Asia stocks edge up on China rate cut, dollar index at 11-year high

By Shinichi Saoshiro

TOKYO (Reuters) – Asian stocks edged higher on Monday as China’s weekend interest rate cut partially offset soft U.S. data, while the dollar hit an 11-year high against a basket of currencies.

China on Saturday stepped up its easing tempo and cut its lending and deposit rates as the world’s second largest economy tries to ward off deflation.

Australian shares posted some of the biggest gains in Asia following the China rate cut, gaining 0.6 percent <.AXJO> after touching a seven-year peak as resource shares surged.

But the impact from the weekend easing was limited on the region’s overall markets.

MSCI’s broadest index of Asia-Pacific shares outside Japan <.MIAPJ0000PUS> rose a modest 0.1 percent. Tokyo’s Nikkei <.N225> crawled up 0.3 percent. The Shanghai Composite Index <.SSEC> edged up 0.3 percent while Malaysian and Thai shares slipped.

While the previous rate cut in late November triggered a 26 percent surge in Chinese shares over the following month, investors appeared less excited this time around.

“It’s not a surprise,” said Wu Kan, head of equity trading at investment firm Shanshan Finance in Shanghai. “It’s a slow bull (market) now, not the kind of crazy bull we saw last year.”

The Aussie, a proxy of China growth-related trades, climbed to $ 0.7850 <AUD=D4> early in the session before impact from the China rate cut faded and was last trading at $ 0.7767, down 0.6 percent.

“In some senses this rate cut is a technical response to the fact that lower inflation is making real borrowing costs more expensive in China,” said Ric Spooner, chief market analyst at CMC Markets in Sydney.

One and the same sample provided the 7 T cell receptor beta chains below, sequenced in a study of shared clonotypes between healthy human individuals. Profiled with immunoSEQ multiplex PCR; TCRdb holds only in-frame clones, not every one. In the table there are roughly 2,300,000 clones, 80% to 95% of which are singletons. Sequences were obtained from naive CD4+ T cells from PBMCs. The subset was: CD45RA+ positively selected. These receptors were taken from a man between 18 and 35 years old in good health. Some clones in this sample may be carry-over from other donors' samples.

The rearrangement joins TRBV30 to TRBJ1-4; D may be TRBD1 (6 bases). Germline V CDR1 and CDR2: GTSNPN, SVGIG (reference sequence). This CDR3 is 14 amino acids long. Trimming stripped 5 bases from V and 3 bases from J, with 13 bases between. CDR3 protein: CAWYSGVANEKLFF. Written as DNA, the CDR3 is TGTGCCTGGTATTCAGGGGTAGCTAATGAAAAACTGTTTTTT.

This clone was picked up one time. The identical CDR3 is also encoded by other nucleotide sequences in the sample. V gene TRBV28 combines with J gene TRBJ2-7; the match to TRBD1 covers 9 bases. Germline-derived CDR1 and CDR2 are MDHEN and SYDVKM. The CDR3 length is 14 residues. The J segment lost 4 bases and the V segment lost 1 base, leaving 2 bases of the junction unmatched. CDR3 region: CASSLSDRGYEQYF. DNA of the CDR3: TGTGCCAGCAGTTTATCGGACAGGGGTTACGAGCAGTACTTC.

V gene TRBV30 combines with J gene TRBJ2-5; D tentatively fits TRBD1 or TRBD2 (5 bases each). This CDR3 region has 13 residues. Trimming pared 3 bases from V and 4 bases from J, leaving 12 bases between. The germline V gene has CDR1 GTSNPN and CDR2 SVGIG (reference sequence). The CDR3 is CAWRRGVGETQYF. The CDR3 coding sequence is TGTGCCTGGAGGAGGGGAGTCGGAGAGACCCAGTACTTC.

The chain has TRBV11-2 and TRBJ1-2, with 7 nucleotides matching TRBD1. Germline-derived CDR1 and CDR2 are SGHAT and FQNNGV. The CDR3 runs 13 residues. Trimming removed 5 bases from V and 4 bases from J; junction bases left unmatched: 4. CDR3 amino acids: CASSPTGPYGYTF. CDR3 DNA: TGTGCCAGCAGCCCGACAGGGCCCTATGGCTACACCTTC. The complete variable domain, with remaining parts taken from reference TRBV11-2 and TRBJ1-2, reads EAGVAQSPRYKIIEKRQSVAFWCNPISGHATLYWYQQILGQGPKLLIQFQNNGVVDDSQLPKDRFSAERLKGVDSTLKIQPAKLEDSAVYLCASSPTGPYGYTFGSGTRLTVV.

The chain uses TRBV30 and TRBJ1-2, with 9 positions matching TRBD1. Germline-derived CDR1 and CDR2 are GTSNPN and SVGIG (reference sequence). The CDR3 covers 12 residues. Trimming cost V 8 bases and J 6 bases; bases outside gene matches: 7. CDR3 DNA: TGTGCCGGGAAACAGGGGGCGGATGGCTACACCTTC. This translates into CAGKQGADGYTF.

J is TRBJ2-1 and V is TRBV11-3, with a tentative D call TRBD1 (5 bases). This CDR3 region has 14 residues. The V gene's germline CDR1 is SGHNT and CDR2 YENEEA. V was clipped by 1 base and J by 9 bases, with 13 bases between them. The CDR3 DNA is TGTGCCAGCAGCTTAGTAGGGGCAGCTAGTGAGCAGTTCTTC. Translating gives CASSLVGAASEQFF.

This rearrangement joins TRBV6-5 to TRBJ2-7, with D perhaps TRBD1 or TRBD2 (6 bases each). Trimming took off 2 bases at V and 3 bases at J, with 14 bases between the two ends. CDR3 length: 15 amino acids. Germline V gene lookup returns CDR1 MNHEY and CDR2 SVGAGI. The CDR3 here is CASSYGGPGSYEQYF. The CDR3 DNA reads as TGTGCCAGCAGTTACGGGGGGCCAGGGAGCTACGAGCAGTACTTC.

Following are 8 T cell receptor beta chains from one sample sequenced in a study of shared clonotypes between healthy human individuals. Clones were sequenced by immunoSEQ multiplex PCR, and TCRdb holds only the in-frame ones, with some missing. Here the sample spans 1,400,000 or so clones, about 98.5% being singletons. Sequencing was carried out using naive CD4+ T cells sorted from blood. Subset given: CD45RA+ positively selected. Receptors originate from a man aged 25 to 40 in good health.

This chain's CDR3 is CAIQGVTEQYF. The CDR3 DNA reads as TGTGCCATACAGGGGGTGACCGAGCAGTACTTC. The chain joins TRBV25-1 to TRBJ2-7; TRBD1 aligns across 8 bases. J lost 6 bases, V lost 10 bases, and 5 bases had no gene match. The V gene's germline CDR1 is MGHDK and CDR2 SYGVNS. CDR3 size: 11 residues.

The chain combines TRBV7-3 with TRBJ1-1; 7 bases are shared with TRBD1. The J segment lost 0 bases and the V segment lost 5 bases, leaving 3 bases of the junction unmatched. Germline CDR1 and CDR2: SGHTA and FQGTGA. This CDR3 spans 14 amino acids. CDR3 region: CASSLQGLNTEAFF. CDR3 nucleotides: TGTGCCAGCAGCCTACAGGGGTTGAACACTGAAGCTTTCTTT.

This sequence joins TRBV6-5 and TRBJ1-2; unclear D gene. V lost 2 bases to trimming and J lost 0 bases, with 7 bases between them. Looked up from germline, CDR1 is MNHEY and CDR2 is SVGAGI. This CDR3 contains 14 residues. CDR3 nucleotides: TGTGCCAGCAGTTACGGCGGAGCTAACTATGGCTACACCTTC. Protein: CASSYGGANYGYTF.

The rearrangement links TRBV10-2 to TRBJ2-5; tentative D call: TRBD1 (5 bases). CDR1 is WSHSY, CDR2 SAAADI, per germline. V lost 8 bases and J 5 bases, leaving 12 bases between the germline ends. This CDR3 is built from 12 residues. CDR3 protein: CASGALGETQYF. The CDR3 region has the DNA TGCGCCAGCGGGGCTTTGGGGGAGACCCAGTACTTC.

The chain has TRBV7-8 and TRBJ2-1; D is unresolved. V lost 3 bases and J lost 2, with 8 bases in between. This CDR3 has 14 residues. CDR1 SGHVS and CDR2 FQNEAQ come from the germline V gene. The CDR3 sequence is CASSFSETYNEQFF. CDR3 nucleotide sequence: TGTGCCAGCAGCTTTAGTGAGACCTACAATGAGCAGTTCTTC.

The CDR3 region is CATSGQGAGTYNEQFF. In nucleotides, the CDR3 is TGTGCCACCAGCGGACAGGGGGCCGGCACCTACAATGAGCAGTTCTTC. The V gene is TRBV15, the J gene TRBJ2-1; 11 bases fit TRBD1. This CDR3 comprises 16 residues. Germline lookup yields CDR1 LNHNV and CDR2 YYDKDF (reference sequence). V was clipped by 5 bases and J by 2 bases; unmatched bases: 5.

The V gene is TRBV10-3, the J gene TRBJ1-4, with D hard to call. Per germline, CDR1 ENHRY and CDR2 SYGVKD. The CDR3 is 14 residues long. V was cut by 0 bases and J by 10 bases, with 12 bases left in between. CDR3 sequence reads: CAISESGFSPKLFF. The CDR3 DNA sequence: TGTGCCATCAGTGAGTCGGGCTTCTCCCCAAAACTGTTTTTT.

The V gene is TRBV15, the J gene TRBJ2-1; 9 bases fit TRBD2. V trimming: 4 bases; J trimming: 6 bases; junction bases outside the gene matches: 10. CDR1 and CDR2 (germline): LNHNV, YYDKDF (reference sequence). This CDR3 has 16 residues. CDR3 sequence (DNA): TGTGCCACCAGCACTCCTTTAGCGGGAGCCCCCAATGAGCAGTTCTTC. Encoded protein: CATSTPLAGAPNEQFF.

Equity markets were also cautious after revised data on Friday showed U.S. gross domestic product expanded at a slower pace in the fourth quarter than initially thought, and the University of Michigan’s final February reading on U.S. consumer sentiment slipped from an 11-year high but topped expectations.

Spreadbetters expected a mixed open for European bourses, forecasting Britain’s FTSE <.FTSE> and France’s CAC <.FCHI> to open a touch lower but calling for Germany’s DAX <.GDAXI> to start slightly higher.

In currencies, China’s yuan fell to its lowest level against the dollar since October 2012 after the country’s central bank cut rates. [CNY/]

The dollar was up 0.2 percent at 119.88 yen <JPY=> after rising to a three-week high of 119.955. It gained about 0.6 percent last week when upbeat U.S. data helped revive prospects of an early interest rate increase by the Federal Reserve.

The euro hovered near a five-week low of $ 1.1160. The greenback’s broad strength helped the dollar index <.DXY> rise to as high as 95.505, a peak not seen since September 2003.

In addition to the all-important U.S. non-farm payrolls data on Friday, the key focus this week will be the European Central Bank (ECB) meeting on Thursday. Investors keenly await further details on its 1 trillion euro ($ 1.1 trillion) government bond-buying program, which begins this month.

U.S. crude fell 36 cents to $ 49.40 a barrel <CLc1> after Friday’s $ 1.59 surge petered out. Last month, U.S. crude posted the first monthly gain since June thanks to an improving demand outlook and supply outages. [O/R]

Three-month copper on the London Metal Exchange hovered within distance of a two-month high of $ 5,944 a tonne <CMCU3> struck last week as China’s rate cut fed hopes of increased demand from the metal’s top user. [MET/L]

(Additional reporting by Samuel Shen and Pete Sweeney in Shanghai; Editing by Shri Navaratnam, Eric Meijer and Simon Cameron-Moore)

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